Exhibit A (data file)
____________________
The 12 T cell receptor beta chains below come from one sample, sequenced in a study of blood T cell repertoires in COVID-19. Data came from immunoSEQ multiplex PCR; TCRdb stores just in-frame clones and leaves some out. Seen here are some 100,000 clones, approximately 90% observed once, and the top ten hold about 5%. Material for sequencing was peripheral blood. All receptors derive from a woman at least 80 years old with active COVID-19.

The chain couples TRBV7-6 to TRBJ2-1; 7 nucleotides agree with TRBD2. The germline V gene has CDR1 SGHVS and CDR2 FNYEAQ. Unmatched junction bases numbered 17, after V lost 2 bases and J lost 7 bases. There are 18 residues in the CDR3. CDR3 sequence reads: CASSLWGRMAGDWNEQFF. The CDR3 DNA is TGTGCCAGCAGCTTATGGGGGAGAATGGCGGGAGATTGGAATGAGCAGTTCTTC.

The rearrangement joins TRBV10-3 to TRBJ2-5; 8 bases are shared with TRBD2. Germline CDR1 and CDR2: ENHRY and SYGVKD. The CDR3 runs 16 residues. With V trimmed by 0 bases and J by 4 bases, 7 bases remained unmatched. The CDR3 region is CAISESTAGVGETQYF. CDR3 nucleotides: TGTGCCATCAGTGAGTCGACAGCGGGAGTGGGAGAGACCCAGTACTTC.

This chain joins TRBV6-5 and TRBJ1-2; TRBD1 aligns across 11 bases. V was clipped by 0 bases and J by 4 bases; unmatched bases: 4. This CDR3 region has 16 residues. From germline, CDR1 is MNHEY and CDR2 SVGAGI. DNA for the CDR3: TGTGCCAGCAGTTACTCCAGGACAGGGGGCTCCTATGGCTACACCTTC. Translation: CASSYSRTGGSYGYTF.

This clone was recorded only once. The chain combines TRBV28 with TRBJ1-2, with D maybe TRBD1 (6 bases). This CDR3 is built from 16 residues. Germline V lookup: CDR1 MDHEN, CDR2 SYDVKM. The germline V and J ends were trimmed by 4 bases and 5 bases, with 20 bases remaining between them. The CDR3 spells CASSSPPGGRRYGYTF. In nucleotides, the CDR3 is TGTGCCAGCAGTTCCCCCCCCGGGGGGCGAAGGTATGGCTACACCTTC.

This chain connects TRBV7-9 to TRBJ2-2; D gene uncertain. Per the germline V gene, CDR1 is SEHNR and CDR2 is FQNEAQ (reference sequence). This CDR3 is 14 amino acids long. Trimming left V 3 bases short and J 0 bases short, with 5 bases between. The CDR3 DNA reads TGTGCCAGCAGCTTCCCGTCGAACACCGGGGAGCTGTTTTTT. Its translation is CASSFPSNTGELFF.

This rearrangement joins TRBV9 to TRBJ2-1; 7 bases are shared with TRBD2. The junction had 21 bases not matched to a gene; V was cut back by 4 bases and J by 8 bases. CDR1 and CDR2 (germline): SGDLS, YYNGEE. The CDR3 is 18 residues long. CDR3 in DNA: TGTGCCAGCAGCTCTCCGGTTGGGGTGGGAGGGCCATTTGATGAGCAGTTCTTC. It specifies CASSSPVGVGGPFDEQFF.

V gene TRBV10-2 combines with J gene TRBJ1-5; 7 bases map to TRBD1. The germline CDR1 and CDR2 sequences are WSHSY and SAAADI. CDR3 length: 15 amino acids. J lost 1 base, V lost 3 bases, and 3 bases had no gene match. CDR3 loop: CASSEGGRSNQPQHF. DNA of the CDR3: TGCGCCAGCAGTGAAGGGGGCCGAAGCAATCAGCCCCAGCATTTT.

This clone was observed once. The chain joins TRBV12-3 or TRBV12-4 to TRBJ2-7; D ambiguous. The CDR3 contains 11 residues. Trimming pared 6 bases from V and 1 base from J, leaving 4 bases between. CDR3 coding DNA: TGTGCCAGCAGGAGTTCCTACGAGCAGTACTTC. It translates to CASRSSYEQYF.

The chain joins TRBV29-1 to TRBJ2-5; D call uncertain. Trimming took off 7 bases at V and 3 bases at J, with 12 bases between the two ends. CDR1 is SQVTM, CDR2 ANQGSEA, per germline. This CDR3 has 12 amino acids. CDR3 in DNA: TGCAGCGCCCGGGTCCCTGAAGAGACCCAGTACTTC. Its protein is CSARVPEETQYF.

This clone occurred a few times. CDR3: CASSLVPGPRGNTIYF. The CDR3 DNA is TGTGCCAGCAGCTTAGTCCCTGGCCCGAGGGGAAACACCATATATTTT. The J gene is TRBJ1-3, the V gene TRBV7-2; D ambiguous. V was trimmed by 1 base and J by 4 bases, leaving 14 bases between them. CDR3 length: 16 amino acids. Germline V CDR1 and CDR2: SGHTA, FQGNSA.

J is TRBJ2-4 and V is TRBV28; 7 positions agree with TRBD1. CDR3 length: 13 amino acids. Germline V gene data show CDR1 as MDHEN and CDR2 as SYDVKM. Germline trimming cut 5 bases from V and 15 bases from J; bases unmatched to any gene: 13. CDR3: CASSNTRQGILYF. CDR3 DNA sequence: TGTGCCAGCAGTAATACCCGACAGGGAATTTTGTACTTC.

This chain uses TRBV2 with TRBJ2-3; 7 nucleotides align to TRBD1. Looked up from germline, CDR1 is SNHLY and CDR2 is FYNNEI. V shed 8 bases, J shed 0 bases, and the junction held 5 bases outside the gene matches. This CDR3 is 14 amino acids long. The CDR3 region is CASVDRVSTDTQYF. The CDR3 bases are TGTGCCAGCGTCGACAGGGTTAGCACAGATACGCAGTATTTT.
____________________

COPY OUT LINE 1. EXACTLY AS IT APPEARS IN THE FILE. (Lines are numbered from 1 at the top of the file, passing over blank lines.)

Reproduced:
The 12 T cell receptor beta chains below come from one sample, sequenced in a study of blood T cell repertoires in COVID-19. Data came from immunoSEQ multiplex PCR; TCRdb stores just in-frame clones and leaves some out. Seen here are some 100,000 clones, approximately 90% observed once, and the top ten hold about 5%. Material for sequencing was peripheral blood. All receptors derive from a woman at least 80 years old with active COVID-19.